use AppBundle\Event\Listener\WallpaperUploadListener;
use AppBundle\Service\FileMover;
use Doctrine\ORM\Event\LifecycleEventArgs;
use Doctrine\ORM\Event\PreUpdateEventArgs;
use PhpSpec\ObjectBehavior;
use Prophecy\Argument;

class WallpaperUploadListenerSpec extends ObjectBehavior
{
    // this method will always be called before any
    // of our PhpSpec tests are run
    function let(FileMover $fileMover)
    {
        // PhpSpec will now check our implementation
        // for a __construct function with one argument
        $this->beConstructedWith($fileMover);
    }

    function it_is_initializable()
    {
        $this->shouldHaveType(WallpaperUploadListener::class);
    }

    function it_can_prePersist(LifecycleEventArgs $eventArgs)
    {
        $fakeTempPath = '/tmp/file.path';
        $fakeRealPath = '/my/project/path';

        $this->prePersist($eventArgs);

        $this->fileMover->move($fakeTempPath, $fakeRealPath)->shouldHaveBeenCalled();
    }

    function it_can_preUpdate(PreUpdateEventArgs $eventArgs)
    {
        $this->preUpdate($eventArgs);
    }
}

I've not bothered repeating any of this test yet for the preUpdate method. No point at this stage.

Now that PhpSpec knows our constructor will be given a FileMover instance, it will try and __construct our WallpaperUploadListener with one.

Our WallpaperUploadListener doesn't even have a __construct function. PhpSpec will dutifully create one for us.

Given the concierge service that PhpSpec brings us, it would be super nice if it could type hint the method arguments it generates for us. Unfortunately if it can, I don't know how to make it do so.

We need to do a little addition then here:

<?php

// src/AppBundle/Event/Listener/WallpaperUploadListener.php

namespace AppBundle\Event\Listener;

use AppBundle\Service\FileMover;
use Doctrine\ORM\Event as Event;

class WallpaperUploadListener
{
    /**
     * @var FileMover
     */
    private $fileMover;

    public function __construct(FileMover $fileMover)
    {
        $this->fileMover = $fileMover;
    }

Simply adding in the constructor argument hasn't fixed the problem. It's just got us a step further.

If you remember back to the previous video, we covered how to use PhpSpec to spy on our system's behaviour by using the awesomely named Collaborator objects.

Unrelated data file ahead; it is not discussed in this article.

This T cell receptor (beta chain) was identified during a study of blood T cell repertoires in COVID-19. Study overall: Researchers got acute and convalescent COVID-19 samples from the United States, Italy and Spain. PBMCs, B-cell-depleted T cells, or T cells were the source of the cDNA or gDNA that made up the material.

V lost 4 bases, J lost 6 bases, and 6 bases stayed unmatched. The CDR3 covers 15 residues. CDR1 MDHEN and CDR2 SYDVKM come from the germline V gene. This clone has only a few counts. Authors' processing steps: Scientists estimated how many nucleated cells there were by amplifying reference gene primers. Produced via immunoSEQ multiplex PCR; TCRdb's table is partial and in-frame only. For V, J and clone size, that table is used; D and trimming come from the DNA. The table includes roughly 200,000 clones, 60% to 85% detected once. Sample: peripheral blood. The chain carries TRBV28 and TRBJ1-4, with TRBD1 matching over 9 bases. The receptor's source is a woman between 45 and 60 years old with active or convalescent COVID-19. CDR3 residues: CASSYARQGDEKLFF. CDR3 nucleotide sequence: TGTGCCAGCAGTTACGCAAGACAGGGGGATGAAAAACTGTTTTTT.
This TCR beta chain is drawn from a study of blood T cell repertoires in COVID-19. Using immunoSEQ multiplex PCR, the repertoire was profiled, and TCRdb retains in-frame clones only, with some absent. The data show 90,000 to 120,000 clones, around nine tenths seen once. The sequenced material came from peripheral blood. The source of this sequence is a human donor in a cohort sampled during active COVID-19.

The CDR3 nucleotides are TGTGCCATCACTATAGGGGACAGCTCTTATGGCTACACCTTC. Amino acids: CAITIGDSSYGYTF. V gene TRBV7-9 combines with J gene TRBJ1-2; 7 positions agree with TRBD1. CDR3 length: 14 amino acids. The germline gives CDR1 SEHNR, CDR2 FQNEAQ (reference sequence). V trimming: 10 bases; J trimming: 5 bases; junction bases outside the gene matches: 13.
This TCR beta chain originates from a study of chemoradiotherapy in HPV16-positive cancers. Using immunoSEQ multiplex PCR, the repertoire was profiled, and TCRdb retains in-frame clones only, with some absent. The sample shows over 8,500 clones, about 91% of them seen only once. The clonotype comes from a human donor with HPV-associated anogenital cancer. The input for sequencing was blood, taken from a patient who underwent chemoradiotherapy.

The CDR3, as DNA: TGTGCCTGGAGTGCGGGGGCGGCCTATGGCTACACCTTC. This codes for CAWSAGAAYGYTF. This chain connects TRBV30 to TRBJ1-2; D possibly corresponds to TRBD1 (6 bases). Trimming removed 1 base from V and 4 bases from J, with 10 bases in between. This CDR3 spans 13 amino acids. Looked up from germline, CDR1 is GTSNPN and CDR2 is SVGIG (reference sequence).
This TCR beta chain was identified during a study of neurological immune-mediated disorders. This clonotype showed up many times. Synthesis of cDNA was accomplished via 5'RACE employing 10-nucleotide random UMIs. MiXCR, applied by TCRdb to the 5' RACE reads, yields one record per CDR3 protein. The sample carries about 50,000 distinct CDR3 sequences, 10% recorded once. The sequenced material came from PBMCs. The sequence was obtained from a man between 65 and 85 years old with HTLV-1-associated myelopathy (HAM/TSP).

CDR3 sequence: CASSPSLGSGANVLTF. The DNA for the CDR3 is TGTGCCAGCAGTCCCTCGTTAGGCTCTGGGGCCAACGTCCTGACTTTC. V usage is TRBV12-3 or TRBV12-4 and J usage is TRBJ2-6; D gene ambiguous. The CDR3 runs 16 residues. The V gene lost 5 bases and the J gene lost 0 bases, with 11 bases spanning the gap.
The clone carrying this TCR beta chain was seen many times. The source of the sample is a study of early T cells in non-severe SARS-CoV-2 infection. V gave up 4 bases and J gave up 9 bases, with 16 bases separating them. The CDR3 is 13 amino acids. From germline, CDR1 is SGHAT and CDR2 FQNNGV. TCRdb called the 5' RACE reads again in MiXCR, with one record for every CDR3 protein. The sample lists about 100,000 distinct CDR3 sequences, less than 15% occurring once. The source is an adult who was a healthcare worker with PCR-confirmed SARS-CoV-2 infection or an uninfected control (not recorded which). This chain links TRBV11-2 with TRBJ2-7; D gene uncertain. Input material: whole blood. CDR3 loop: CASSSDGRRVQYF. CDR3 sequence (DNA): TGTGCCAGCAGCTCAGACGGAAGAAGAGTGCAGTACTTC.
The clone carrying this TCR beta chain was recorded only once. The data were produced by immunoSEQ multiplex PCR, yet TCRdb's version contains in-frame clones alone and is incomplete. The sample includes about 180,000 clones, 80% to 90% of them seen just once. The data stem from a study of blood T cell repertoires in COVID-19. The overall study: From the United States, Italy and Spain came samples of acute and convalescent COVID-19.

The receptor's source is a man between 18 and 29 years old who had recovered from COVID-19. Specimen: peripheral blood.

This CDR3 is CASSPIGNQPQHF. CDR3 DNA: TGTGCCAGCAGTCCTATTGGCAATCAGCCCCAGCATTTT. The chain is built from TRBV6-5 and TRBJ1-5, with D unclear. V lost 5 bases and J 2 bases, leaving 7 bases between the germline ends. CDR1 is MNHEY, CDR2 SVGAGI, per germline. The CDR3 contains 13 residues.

If we want to call shouldHaveBeenCalled, we need some way of accessing that object. We can make it available inside the class by setting it as a property on our Spec:

// spec/AppBundle/Event/Listener/WallpaperUploadListenerSpec.php

class WallpaperUploadListenerSpec extends ObjectBehavior
{
    private $fileMover;

    function let(FileMover $fileMover)
    {
        $this->fileMover = $fileMover;

        $this->beConstructedWith($fileMover);
    }

And now, when we run our tests, each step can access that collaborator if needed, and spy on what it does. Nice.

php vendor/bin/phpspec run spec/AppBundle/Event/Listener/WallpaperUploadListenerSpec.php

AppBundle/Event/Listener/WallpaperUploadListener
  28  - it can prePersist
      no calls have been made that match:
        Double\AppBundle\Service\FileMover\P2->move(exact("/tmp/file.path"), exact("/my/project/path"))
      but expected at least one.

                         66%                                     33%             3
1 specs
3 examples (2 passed, 1 failed)
62ms

In a way, it's as though we're being hand held through what we need to do to make this system start to work.

Unlike in the previous test, however, here things get a little more complex.

We aren't directly working with the FileMover anymore. It is now a dependency of the current code we are using.

Our prePersist method doesn't allow us to directly pass in the two parameters we expect to be being used:

  • "/tmp/file.path"
  • "/my/project/path"

What the heck do we do?

That's exactly what we are about to tackle in the very next video.


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Episodes in this series

# Title Duration
1 Introduction and Site Demo 02:14
2 Setup and a Basic Wallpaper Gallery 08:43
3 Pagination 08:24
4 Adding a Detail View 04:47
5 Creating a Home Page 11:14
6 Creating our Wallpaper Entity 07:50
7 Wallpaper Setup Command - Part 1 - Symfony Commands As a Service 05:56
8 Wallpaper Setup Command - Part 2 - Injection Is Easy 08:53
9 Wallpaper Setup Command - Part 3 - Doing It With Style 05:37
10 Doctrine Fixtures - Part 1 - Setup and Category Entity Creation 08:52
11 Doctrine Fixtures - Part 2 - Relating Wallpapers with Categories 05:56
12 EasyAdminBundle - Setup and Category Configuration 06:02
13 EasyAdminBundle - Wallpaper Setup and List View 07:46
14 EasyAdminBundle - Starting with Wallpaper Uploads 05:57
15 Testing with PhpSpec to Guide Our Implementation 03:39
16 Using PhpSpec to Test our FileMover 05:34
17 Symfony Dependency Testing with PhpSpec 08:47
18 Defensive Counter Measures 06:32
19 No Tests - Part 1 - Uploading Files in EasyAdminBundle 11:02
20 No Tests - Part 2 - Uploading Files in EasyAdminBundle 07:05
21 Don't Mock What You Don't Own 09:36
22 You've Got To Take The Power Back 07:36
23 Making Symfony Work For Us 08:56
24 Testing The Wallpaper File Path Helper 15:11
25 Finally, It Works! 14:56
26 Why I Prefer Not To Use Twig 16:50
27 Fixing The Fixtures 11:20
28 Untested Updates 14:30
29 Untested Updates Part Two - Now We Can Actually Update 06:33